School attendance may not be the first thing that comes to mind when you think about the impact of the drought on California. But it is affected. Less water means fewer crops, which means fewer farm jobs. And when the jobs disappear, families of migrant workers move on, taking their school age children with them.
Nathan Quevedo is with the Merced County Office of Education. He says falling attendance is a concern, especially for smaller districts in the Central Valley.
“For every state that goes to school, the school, in a sense, makes money off those students," he says. "So, if there’s less students at the school, the school and the school district ultimately are going to lose money.”
Superintendent Tom Torlakson will visit schools and take part in drought-related discussions in several Central Valley cities, including Bakersfield and Fresno.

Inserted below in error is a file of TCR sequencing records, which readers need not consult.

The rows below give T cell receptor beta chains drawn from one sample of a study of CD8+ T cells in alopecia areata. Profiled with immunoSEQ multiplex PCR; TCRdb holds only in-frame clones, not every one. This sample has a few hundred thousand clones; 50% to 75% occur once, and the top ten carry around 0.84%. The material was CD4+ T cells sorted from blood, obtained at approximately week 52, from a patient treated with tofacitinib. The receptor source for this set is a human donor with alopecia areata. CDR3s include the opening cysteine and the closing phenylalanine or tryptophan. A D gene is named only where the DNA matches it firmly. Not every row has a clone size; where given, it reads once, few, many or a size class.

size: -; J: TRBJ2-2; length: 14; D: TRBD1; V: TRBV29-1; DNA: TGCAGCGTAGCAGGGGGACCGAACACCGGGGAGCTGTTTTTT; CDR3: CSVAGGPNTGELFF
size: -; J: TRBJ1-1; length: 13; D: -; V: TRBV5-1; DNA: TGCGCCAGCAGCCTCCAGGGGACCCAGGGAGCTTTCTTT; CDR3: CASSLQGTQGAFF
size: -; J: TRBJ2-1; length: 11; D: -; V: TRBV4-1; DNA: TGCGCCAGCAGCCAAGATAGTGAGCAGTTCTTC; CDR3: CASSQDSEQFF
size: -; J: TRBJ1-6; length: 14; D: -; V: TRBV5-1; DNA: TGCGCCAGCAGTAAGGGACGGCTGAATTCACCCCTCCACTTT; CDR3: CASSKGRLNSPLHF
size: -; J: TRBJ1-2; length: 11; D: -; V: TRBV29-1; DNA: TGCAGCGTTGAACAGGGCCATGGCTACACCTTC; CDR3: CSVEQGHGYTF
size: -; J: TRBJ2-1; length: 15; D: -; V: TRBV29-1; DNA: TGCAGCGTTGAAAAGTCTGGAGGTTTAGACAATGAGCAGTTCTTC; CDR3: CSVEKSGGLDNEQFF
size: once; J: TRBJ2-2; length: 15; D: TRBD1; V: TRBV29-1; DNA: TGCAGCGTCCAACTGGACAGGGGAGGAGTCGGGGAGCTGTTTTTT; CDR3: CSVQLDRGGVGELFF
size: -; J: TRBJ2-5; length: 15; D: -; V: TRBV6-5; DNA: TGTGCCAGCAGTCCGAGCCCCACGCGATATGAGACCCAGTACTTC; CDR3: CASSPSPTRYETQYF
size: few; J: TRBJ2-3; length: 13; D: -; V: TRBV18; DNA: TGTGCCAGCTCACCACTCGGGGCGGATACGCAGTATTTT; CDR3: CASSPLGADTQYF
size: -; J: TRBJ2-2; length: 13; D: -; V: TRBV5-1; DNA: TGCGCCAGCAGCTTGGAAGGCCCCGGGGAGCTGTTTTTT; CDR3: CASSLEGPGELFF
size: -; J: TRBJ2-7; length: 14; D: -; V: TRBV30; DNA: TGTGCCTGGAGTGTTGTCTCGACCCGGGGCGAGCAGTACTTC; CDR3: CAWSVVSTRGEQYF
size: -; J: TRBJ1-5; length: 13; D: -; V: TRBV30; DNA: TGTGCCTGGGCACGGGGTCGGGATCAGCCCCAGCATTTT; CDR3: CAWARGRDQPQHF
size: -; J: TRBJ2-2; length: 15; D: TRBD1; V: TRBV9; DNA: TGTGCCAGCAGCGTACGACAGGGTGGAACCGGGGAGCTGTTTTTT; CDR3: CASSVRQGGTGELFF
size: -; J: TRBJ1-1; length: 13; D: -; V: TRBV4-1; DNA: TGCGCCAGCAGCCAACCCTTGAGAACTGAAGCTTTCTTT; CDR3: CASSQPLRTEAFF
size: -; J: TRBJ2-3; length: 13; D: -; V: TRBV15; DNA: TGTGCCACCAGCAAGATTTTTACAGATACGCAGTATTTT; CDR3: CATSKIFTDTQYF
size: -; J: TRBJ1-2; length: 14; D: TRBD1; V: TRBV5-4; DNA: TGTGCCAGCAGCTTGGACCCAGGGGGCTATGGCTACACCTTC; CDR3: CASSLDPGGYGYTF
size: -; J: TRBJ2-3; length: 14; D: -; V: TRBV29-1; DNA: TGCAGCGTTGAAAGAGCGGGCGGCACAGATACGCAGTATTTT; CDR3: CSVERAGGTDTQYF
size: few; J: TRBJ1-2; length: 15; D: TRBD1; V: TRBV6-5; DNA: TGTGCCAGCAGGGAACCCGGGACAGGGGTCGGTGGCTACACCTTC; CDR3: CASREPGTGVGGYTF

Quevedo says he’s expecting a big crowd to turn out for the Superintendent’s visit.
Law enforcement is looking into a possible threat of violence against the American River College campus in Sacramento.
A Roseville company is helping teachers from the Sultanate of Oman establish curriculum for science, physics and biology laboratories.
A unique exhibit of backpacks at Sacramento State Monday is intended to bring awareness to the issue of college student suicide.
California teachers say critical thinking skills, not test scores, are the best indicators of readiness for college and careers, according to a poll released today.
A Sacramento County Office of Education program for kids who have displayed violent behavior is celebrating its 17th year and considerable success.